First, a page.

I was in my early teens and on vacation with my mom and two brothers. We were visiting my uncle who lived in Oklahoma. As we lay in my uncle's living room, ready to go to sleep, my mom confided in me that my dad was abused as a child. I didn't really know how to process the information, but I knew I was hearing something of utmost importance. Later, as the years went by, I got more information about what my dad had gone through. His father had abandoned him after his parents separated. His mother later remarried and the family moved out of state, away from the love and support of my father's maternal grandparents. It was then that his stepfather began to abuse him. When asked to describe what it was like, my dad said, "If I was at the dinner table and was told to keep my elbow off the back of the chair, if I did it again, I was hit." We learned more as the years went on. A common scenario was my dad would do something wrong and then be beaten until he began to weep. At some point, he made the decision to not show that sign of submission. "He couldn't make me cry," my dad said. And this is when his stepfather really let him have it, but the beatings lessened after that.
Some time after, my dad attempted to kill his stepfather. He lunged at him with a knife, but missed. His stepfather grabbed the knife, broke it in two, and said, "Now I'm gonna kick your ass!" and proceeded to do just that. Things continued to get worse. My grandmother told my father, "If you don't leave he is going to kill you." My dad started sleeping with a shotgun in his hands, ready to shoot his stepfather if he came in the room. Word of the situation got to my great grandfather out of state and he made the drive to get my dad. As they drove away on the highway, my dad's stepfather chased them in his car.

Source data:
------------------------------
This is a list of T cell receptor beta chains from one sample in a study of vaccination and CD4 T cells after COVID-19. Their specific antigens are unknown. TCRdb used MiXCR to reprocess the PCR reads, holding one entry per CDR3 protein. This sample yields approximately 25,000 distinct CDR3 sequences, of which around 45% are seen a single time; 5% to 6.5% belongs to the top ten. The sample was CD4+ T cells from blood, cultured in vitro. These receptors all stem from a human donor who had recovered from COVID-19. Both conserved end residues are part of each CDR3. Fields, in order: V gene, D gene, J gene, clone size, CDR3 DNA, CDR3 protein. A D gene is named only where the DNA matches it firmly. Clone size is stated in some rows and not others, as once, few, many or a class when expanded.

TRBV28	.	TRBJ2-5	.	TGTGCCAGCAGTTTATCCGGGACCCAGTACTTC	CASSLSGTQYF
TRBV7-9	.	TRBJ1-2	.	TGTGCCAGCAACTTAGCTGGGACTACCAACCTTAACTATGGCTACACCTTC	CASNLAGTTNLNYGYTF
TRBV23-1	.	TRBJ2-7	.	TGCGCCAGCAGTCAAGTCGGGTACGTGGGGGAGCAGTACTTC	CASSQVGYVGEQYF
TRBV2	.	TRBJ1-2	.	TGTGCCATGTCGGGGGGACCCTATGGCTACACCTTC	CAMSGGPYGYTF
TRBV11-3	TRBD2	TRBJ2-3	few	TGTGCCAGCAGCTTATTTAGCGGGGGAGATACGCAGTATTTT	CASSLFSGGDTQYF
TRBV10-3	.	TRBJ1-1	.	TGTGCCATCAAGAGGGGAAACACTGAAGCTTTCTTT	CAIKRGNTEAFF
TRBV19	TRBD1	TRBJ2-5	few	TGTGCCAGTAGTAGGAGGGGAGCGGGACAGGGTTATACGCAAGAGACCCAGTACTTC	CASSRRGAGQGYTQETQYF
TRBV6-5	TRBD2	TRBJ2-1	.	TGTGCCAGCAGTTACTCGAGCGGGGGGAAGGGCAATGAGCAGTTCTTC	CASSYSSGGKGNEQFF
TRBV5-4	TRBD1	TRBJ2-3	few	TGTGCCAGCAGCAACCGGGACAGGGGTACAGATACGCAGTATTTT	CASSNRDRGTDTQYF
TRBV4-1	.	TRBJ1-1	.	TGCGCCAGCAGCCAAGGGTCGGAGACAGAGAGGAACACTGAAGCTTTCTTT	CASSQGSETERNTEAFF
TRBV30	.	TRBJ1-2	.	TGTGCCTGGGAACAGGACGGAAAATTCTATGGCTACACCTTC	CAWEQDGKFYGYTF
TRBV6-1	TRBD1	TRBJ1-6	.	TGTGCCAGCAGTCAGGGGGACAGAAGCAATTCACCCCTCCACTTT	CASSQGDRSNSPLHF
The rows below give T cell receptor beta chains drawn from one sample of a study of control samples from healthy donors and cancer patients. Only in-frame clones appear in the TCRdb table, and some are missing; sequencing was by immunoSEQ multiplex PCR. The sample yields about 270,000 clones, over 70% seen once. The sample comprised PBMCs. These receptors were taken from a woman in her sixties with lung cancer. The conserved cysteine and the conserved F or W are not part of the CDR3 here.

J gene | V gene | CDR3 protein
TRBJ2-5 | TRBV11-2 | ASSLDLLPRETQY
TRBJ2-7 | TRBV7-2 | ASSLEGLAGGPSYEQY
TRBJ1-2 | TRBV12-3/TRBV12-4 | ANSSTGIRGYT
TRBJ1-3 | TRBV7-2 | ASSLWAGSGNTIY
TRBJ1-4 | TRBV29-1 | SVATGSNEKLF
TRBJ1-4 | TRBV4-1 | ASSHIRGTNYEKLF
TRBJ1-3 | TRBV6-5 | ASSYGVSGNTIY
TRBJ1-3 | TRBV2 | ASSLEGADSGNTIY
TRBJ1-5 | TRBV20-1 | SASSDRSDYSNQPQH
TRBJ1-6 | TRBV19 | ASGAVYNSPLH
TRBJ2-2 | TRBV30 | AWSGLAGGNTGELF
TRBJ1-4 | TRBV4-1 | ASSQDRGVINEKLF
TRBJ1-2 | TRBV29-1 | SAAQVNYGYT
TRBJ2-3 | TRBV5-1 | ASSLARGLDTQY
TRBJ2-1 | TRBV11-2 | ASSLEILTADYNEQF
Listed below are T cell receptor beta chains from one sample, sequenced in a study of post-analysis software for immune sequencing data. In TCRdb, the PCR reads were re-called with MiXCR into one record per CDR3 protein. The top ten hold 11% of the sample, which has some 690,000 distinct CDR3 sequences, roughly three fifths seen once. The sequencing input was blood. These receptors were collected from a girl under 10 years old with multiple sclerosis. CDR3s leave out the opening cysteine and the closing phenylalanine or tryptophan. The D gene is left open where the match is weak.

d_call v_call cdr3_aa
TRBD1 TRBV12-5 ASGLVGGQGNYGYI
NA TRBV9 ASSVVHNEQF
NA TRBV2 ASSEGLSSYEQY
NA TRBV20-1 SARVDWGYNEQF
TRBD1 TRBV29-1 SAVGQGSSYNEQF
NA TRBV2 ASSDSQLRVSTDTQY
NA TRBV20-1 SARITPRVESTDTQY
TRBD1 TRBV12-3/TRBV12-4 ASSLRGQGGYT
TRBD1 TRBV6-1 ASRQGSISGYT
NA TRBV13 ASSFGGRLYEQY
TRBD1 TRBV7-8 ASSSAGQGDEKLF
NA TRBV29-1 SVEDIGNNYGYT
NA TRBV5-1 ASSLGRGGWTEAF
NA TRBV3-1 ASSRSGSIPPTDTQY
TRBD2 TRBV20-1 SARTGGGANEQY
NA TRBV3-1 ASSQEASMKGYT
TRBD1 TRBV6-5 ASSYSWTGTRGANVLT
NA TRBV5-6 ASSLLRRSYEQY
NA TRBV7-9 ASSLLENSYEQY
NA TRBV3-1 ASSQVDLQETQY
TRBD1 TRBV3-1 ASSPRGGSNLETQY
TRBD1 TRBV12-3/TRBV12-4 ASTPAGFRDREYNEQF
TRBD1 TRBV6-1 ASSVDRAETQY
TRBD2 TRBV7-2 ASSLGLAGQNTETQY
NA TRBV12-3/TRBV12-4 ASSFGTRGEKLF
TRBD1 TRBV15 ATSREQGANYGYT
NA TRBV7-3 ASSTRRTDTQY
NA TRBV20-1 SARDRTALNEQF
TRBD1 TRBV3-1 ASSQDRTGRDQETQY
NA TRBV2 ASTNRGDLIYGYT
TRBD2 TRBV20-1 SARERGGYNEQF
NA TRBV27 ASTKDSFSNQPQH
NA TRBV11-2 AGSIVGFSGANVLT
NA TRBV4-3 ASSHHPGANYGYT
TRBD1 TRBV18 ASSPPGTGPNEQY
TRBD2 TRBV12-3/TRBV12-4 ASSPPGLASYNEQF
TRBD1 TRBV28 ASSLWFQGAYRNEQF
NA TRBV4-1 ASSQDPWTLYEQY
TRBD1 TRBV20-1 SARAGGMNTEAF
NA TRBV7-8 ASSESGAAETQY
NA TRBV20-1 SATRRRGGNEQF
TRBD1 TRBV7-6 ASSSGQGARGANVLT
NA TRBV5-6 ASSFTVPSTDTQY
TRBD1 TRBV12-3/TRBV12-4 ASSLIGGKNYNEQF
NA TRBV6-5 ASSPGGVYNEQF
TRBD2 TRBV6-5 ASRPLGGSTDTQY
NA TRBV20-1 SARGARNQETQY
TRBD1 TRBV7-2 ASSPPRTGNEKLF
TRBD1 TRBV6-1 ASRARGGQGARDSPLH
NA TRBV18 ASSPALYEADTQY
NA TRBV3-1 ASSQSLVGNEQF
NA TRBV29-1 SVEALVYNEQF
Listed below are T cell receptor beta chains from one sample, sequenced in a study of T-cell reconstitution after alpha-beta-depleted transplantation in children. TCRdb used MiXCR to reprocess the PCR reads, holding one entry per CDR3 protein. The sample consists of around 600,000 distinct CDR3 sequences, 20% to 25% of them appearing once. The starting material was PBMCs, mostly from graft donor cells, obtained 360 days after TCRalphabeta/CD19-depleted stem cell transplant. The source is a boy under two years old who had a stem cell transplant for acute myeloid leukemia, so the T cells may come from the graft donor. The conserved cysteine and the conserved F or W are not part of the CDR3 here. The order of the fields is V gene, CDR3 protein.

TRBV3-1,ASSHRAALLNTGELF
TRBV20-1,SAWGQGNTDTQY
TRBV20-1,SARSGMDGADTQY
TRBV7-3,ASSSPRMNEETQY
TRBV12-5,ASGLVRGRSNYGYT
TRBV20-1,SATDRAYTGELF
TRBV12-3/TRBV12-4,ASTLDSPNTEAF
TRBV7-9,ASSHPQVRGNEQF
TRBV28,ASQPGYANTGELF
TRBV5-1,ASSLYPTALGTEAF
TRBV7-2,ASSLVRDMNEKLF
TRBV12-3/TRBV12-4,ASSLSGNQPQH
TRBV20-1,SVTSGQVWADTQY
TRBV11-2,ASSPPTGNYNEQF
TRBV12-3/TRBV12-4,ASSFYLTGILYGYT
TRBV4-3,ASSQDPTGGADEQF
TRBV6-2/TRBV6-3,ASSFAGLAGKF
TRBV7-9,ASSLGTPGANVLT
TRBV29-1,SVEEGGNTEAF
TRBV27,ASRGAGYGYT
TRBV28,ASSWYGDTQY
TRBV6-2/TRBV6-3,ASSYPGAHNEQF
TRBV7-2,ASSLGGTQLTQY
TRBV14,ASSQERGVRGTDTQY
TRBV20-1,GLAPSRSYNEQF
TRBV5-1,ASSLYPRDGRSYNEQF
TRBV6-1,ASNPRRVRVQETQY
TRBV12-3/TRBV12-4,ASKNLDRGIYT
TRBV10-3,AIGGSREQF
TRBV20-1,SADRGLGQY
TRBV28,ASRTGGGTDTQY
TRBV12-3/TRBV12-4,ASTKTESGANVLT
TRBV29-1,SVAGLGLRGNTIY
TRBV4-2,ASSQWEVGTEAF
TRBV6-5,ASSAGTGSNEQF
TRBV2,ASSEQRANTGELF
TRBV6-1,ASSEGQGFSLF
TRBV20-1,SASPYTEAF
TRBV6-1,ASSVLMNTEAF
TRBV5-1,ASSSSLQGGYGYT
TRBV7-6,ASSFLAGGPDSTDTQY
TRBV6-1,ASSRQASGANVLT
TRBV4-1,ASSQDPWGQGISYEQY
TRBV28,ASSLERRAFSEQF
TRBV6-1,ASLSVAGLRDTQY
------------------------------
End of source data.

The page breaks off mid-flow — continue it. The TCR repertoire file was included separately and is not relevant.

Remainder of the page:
A few years later, while on leave from the Army, my dad tracked down his real father and went to visit him. His father pretty much told him not to come back. He also sent his stepfather a nice letter, telling him how he was doing. He got a nice letter in return, at the end of which his stepfather called him, son. I asked my dad why he would send a nice letter to someone who had treated him that way. My father responded, "I was tired of carrying that anger." His stepfather died not long after, trying to avoid a deer on the highway.
At a very early age my dad had to become a fighter, and he remained a fighter his entire life. His hardest fight, however, occurred when he was diagnosed with Parkinson's about five years before he passed. First it showed itself with a twitch in his hand, then it started to take his balance, causing several falls. We sat down and talked as a family, with both my stepmother and mother present. After we finished discussing the situation, my dad said, "Everything I've had to deal with in my life I've dealt with quickly and forcefully. And, with this, I don't know what to do."
The disease progressed very rapidly. Within just a few short years it took his ability to walk and then started affecting his speech. All through this, he never complained. He was always grateful. When it got to the point where he could hardly speak, he would raise his thumb to help me guess what he was saying. One of the last things he communicated to me in this way was to say thank you to me and my stepmother for being there for him.
The thing I am most grateful to my father for was giving me something that he himself never received. Whatever issues I've had with my father, I knew I was loved. I made the decision to be near him during the last two years of his life, as his disease really started to take its toll. If there is one thing I hope he felt during that time, it is that he was loved, too.